• corrected QT interval;
  • fibrinogen;
  • genetics;
  • genome-wide association studies;
  • genomics;
  • methods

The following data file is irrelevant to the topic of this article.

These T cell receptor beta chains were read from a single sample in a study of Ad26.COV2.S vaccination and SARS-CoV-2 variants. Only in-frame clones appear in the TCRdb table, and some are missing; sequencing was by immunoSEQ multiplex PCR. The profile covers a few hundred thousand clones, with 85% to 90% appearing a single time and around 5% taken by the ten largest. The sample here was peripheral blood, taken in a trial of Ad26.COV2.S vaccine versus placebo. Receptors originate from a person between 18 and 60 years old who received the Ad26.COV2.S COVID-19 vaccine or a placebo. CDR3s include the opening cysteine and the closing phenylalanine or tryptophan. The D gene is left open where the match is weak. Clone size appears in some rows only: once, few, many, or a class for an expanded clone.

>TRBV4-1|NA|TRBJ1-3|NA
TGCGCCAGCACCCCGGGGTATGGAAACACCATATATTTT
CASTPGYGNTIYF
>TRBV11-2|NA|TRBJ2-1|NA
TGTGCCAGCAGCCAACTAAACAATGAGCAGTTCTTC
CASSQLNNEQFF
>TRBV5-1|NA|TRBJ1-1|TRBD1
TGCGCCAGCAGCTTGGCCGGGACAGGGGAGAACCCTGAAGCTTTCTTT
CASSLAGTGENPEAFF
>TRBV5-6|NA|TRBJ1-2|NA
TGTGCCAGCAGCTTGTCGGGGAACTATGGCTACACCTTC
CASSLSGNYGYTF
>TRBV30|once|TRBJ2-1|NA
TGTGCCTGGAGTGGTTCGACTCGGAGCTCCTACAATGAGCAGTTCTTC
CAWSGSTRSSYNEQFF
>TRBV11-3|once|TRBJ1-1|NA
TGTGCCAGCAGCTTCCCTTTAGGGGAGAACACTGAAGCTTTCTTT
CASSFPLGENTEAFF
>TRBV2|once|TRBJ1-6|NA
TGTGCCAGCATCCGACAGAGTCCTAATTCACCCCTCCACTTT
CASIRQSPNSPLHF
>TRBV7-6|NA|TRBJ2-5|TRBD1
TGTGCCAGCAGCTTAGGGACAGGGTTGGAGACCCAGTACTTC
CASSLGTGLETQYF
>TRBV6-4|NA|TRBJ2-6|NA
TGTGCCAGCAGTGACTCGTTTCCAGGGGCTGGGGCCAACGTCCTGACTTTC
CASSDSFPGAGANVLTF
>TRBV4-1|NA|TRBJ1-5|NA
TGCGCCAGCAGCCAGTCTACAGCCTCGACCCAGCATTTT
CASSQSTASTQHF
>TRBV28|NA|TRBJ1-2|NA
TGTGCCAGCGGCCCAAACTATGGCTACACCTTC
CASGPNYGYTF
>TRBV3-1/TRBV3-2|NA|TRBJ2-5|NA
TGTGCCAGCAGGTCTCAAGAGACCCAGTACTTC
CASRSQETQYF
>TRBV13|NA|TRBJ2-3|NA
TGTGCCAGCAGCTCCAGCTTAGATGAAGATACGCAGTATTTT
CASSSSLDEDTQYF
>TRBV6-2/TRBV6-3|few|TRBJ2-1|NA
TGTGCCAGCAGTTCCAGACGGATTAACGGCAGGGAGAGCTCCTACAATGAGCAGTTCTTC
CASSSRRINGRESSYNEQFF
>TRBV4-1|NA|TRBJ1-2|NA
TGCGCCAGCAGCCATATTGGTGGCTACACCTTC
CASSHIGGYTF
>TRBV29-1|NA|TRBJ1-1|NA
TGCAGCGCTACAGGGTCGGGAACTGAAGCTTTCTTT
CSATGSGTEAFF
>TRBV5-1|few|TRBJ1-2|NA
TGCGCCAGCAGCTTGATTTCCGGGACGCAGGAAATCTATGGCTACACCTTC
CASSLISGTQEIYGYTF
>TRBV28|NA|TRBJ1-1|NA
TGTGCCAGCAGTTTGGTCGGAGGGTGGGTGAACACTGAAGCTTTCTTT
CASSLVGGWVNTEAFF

Summary.  Relying on known biology, candidate-gene studies have been only modestly successful in identifying genetic variants associated with cardiovascular risk factors. Genome-wide association (GWA) studies, in contrast, allow broad scans across millions of loci in search of unsuspected genetic associations with phenotypes. The large numbers of statistical tests in GWA studies and the large sample sizes required to detect modest-sized associations have served as a powerful incentive for the development of large collaborative efforts such as the Cohorts for Heart and Aging Research in Genomic Epidemiology (CHARGE) Consortium [1]. This article uses published data on three phenotypes, fibrinogen, uric acid, and electrocardiographic QT interval duration, from the CHARGE Consortium to describe several methodologic issues in the design, conduct, and interpretation of GWA studies, including the use of imputation and the need for additional genotyping. Even with large studies, novel genetic loci explain only a small proportion of the variance of cardiovascular phenotypes.